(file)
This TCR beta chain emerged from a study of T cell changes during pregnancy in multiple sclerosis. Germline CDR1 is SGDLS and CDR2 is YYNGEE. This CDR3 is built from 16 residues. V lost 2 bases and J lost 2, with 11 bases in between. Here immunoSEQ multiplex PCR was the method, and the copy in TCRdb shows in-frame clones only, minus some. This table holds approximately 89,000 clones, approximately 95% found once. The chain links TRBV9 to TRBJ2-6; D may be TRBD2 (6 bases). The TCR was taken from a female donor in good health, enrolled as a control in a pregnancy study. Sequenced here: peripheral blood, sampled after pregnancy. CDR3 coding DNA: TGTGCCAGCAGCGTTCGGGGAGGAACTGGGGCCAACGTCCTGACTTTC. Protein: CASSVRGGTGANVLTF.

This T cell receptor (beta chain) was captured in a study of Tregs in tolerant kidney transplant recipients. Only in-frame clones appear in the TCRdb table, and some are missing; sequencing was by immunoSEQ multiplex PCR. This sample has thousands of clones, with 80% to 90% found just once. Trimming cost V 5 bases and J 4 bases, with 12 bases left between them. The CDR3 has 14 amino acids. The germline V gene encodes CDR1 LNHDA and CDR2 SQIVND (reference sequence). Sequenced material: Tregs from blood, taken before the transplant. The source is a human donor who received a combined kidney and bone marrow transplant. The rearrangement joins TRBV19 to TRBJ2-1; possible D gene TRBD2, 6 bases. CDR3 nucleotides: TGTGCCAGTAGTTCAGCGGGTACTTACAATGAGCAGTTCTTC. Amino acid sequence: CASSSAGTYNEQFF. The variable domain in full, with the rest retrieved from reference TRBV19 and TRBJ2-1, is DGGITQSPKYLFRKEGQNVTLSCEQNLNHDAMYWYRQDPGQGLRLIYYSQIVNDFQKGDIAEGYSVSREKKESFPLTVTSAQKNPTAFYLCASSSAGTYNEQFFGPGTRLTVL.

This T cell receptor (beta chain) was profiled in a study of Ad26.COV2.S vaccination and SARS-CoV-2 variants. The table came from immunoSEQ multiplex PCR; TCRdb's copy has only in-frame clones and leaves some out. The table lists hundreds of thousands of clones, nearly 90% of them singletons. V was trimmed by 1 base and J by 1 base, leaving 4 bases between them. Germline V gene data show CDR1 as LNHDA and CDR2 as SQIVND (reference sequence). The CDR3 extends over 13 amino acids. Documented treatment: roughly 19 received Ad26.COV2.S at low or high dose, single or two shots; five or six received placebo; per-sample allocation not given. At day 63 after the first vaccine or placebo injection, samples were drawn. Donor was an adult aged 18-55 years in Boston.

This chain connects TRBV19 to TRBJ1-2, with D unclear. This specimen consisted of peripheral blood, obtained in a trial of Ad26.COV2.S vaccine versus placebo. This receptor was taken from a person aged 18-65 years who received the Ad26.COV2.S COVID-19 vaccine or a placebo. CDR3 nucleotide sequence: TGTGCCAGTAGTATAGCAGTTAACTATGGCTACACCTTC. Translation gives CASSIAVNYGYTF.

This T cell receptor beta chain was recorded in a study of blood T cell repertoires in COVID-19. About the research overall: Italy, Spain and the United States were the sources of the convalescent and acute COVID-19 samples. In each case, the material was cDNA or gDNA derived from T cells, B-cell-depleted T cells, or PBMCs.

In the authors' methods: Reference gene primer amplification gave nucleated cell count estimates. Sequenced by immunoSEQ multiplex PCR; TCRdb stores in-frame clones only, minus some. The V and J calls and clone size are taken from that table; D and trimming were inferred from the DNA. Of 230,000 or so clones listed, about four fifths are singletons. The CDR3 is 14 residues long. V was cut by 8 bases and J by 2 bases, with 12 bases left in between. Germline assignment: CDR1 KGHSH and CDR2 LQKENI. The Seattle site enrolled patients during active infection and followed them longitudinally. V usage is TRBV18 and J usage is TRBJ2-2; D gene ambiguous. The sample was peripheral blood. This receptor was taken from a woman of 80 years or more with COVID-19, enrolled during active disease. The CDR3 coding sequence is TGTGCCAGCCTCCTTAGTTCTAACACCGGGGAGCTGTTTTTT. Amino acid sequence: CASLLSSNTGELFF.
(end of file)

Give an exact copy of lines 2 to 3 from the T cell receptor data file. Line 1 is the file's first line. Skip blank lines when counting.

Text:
This T cell receptor (beta chain) was captured in a study of Tregs in tolerant kidney transplant recipients. Only in-frame clones appear in the TCRdb table, and some are missing; sequencing was by immunoSEQ multiplex PCR. This sample has thousands of clones, with 80% to 90% found just once. Trimming cost V 5 bases and J 4 bases, with 12 bases left between them. The CDR3 has 14 amino acids. The germline V gene encodes CDR1 LNHDA and CDR2 SQIVND (reference sequence). Sequenced material: Tregs from blood, taken before the transplant. The source is a human donor who received a combined kidney and bone marrow transplant. The rearrangement joins TRBV19 to TRBJ2-1; possible D gene TRBD2, 6 bases. CDR3 nucleotides: TGTGCCAGTAGTTCAGCGGGTACTTACAATGAGCAGTTCTTC. Amino acid sequence: CASSSAGTYNEQFF. The variable domain in full, with the rest retrieved from reference TRBV19 and TRBJ2-1, is DGGITQSPKYLFRKEGQNVTLSCEQNLNHDAMYWYRQDPGQGLRLIYYSQIVNDFQKGDIAEGYSVSREKKESFPLTVTSAQKNPTAFYLCASSSAGTYNEQFFGPGTRLTVL.

This T cell receptor (beta chain) was profiled in a study of Ad26.COV2.S vaccination and SARS-CoV-2 variants. The table came from immunoSEQ multiplex PCR; TCRdb's copy has only in-frame clones and leaves some out. The table lists hundreds of thousands of clones, nearly 90% of them singletons. V was trimmed by 1 base and J by 1 base, leaving 4 bases between them. Germline V gene data show CDR1 as LNHDA and CDR2 as SQIVND (reference sequence). The CDR3 extends over 13 amino acids. Documented treatment: roughly 19 received Ad26.COV2.S at low or high dose, single or two shots; five or six received placebo; per-sample allocation not given. At day 63 after the first vaccine or placebo injection, samples were drawn. Donor was an adult aged 18-55 years in Boston.